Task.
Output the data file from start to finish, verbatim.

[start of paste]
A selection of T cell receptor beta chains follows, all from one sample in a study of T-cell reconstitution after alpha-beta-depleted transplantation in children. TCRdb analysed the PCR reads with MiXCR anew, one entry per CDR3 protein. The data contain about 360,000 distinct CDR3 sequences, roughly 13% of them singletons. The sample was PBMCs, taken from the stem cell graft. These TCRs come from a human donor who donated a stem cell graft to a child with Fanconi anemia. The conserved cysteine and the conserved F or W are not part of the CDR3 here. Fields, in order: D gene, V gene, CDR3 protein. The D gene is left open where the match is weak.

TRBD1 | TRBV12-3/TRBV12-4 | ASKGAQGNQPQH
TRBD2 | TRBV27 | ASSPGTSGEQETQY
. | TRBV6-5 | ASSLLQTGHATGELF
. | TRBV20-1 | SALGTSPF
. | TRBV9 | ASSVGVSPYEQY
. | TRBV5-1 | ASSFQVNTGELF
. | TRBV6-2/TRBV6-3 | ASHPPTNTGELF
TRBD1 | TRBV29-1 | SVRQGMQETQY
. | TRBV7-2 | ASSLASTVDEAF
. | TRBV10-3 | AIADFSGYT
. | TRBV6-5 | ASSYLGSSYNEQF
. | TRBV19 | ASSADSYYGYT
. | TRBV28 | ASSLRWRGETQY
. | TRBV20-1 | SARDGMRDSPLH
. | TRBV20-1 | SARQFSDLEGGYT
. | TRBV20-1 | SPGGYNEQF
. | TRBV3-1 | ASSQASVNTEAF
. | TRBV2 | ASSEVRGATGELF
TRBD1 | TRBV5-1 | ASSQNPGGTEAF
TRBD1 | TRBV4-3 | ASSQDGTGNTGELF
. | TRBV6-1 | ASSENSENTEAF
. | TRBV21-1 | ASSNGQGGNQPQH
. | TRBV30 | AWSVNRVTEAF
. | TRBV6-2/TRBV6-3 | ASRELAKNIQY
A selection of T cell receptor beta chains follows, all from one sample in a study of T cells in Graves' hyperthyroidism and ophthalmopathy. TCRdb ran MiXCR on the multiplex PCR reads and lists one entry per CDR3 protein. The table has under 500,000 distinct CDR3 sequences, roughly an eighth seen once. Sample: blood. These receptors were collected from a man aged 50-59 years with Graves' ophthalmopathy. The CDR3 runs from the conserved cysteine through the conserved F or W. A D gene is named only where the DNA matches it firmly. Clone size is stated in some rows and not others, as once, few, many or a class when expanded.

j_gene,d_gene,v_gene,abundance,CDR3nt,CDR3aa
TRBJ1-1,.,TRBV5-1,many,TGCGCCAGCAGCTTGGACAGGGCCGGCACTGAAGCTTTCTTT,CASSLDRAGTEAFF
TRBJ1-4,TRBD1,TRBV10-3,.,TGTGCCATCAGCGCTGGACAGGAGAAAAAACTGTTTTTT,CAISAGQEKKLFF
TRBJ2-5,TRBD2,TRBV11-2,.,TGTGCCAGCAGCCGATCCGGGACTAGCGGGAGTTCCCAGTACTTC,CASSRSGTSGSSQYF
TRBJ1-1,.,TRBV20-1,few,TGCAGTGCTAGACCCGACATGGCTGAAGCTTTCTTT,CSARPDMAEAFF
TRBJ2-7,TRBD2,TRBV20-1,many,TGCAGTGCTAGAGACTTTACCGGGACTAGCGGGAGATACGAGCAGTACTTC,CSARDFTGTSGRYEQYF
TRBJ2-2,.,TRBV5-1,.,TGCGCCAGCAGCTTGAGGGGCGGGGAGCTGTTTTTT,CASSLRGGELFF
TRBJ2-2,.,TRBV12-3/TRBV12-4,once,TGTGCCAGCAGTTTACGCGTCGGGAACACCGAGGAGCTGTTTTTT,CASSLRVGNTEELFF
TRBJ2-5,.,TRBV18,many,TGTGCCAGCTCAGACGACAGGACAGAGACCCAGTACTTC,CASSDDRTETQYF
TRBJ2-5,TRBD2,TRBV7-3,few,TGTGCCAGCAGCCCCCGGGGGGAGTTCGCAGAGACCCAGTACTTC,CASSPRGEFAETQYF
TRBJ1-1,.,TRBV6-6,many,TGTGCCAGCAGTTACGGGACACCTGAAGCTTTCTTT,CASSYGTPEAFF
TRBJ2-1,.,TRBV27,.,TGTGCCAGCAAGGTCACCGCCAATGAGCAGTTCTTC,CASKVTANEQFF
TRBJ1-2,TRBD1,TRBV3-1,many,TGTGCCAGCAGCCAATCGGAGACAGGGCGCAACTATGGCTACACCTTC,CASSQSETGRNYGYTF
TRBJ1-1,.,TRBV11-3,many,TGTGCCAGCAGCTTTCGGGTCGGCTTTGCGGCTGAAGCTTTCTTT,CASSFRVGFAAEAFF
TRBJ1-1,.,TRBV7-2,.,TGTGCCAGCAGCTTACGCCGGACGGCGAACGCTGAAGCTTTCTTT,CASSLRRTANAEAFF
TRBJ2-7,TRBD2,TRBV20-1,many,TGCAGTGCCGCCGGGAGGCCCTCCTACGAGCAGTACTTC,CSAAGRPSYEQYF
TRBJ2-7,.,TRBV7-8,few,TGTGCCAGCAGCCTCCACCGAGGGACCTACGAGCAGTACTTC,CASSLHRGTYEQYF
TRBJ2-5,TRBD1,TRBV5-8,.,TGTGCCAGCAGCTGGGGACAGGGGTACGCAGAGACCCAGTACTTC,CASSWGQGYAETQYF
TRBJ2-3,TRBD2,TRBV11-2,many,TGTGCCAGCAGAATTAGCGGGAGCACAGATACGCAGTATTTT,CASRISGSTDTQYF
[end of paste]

A selection of T cell receptor beta chains follows, all from one sample in a study of T-cell reconstitution after alpha-beta-depleted transplantation in children. TCRdb analysed the PCR reads with MiXCR anew, one entry per CDR3 protein. The data contain about 360,000 distinct CDR3 sequences, roughly 13% of them singletons. The sample was PBMCs, taken from the stem cell graft. These TCRs come from a human donor who donated a stem cell graft to a child with Fanconi anemia. The conserved cysteine and the conserved F or W are not part of the CDR3 here. Fields, in order: D gene, V gene, CDR3 protein. The D gene is left open where the match is weak.

TRBD1 | TRBV12-3/TRBV12-4 | ASKGAQGNQPQH
TRBD2 | TRBV27 | ASSPGTSGEQETQY
. | TRBV6-5 | ASSLLQTGHATGELF
. | TRBV20-1 | SALGTSPF
. | TRBV9 | ASSVGVSPYEQY
. | TRBV5-1 | ASSFQVNTGELF
. | TRBV6-2/TRBV6-3 | ASHPPTNTGELF
TRBD1 | TRBV29-1 | SVRQGMQETQY
. | TRBV7-2 | ASSLASTVDEAF
. | TRBV10-3 | AIADFSGYT
. | TRBV6-5 | ASSYLGSSYNEQF
. | TRBV19 | ASSADSYYGYT
. | TRBV28 | ASSLRWRGETQY
. | TRBV20-1 | SARDGMRDSPLH
. | TRBV20-1 | SARQFSDLEGGYT
. | TRBV20-1 | SPGGYNEQF
. | TRBV3-1 | ASSQASVNTEAF
. | TRBV2 | ASSEVRGATGELF
TRBD1 | TRBV5-1 | ASSQNPGGTEAF
TRBD1 | TRBV4-3 | ASSQDGTGNTGELF
. | TRBV6-1 | ASSENSENTEAF
. | TRBV21-1 | ASSNGQGGNQPQH
. | TRBV30 | AWSVNRVTEAF
. | TRBV6-2/TRBV6-3 | ASRELAKNIQY
A selection of T cell receptor beta chains follows, all from one sample in a study of T cells in Graves' hyperthyroidism and ophthalmopathy. TCRdb ran MiXCR on the multiplex PCR reads and lists one entry per CDR3 protein. The table has under 500,000 distinct CDR3 sequences, roughly an eighth seen once. Sample: blood. These receptors were collected from a man aged 50-59 years with Graves' ophthalmopathy. The CDR3 runs from the conserved cysteine through the conserved F or W. A D gene is named only where the DNA matches it firmly. Clone size is stated in some rows and not others, as once, few, many or a class when expanded.

j_gene,d_gene,v_gene,abundance,CDR3nt,CDR3aa
TRBJ1-1,.,TRBV5-1,many,TGCGCCAGCAGCTTGGACAGGGCCGGCACTGAAGCTTTCTTT,CASSLDRAGTEAFF
TRBJ1-4,TRBD1,TRBV10-3,.,TGTGCCATCAGCGCTGGACAGGAGAAAAAACTGTTTTTT,CAISAGQEKKLFF
TRBJ2-5,TRBD2,TRBV11-2,.,TGTGCCAGCAGCCGATCCGGGACTAGCGGGAGTTCCCAGTACTTC,CASSRSGTSGSSQYF
TRBJ1-1,.,TRBV20-1,few,TGCAGTGCTAGACCCGACATGGCTGAAGCTTTCTTT,CSARPDMAEAFF
TRBJ2-7,TRBD2,TRBV20-1,many,TGCAGTGCTAGAGACTTTACCGGGACTAGCGGGAGATACGAGCAGTACTTC,CSARDFTGTSGRYEQYF
TRBJ2-2,.,TRBV5-1,.,TGCGCCAGCAGCTTGAGGGGCGGGGAGCTGTTTTTT,CASSLRGGELFF
TRBJ2-2,.,TRBV12-3/TRBV12-4,once,TGTGCCAGCAGTTTACGCGTCGGGAACACCGAGGAGCTGTTTTTT,CASSLRVGNTEELFF
TRBJ2-5,.,TRBV18,many,TGTGCCAGCTCAGACGACAGGACAGAGACCCAGTACTTC,CASSDDRTETQYF
TRBJ2-5,TRBD2,TRBV7-3,few,TGTGCCAGCAGCCCCCGGGGGGAGTTCGCAGAGACCCAGTACTTC,CASSPRGEFAETQYF
TRBJ1-1,.,TRBV6-6,many,TGTGCCAGCAGTTACGGGACACCTGAAGCTTTCTTT,CASSYGTPEAFF
TRBJ2-1,.,TRBV27,.,TGTGCCAGCAAGGTCACCGCCAATGAGCAGTTCTTC,CASKVTANEQFF
TRBJ1-2,TRBD1,TRBV3-1,many,TGTGCCAGCAGCCAATCGGAGACAGGGCGCAACTATGGCTACACCTTC,CASSQSETGRNYGYTF
TRBJ1-1,.,TRBV11-3,many,TGTGCCAGCAGCTTTCGGGTCGGCTTTGCGGCTGAAGCTTTCTTT,CASSFRVGFAAEAFF
TRBJ1-1,.,TRBV7-2,.,TGTGCCAGCAGCTTACGCCGGACGGCGAACGCTGAAGCTTTCTTT,CASSLRRTANAEAFF
TRBJ2-7,TRBD2,TRBV20-1,many,TGCAGTGCCGCCGGGAGGCCCTCCTACGAGCAGTACTTC,CSAAGRPSYEQYF
TRBJ2-7,.,TRBV7-8,few,TGTGCCAGCAGCCTCCACCGAGGGACCTACGAGCAGTACTTC,CASSLHRGTYEQYF
TRBJ2-5,TRBD1,TRBV5-8,.,TGTGCCAGCAGCTGGGGACAGGGGTACGCAGAGACCCAGTACTTC,CASSWGQGYAETQYF
TRBJ2-3,TRBD2,TRBV11-2,many,TGTGCCAGCAGAATTAGCGGGAGCACAGATACGCAGTATTTT,CASRISGSTDTQYF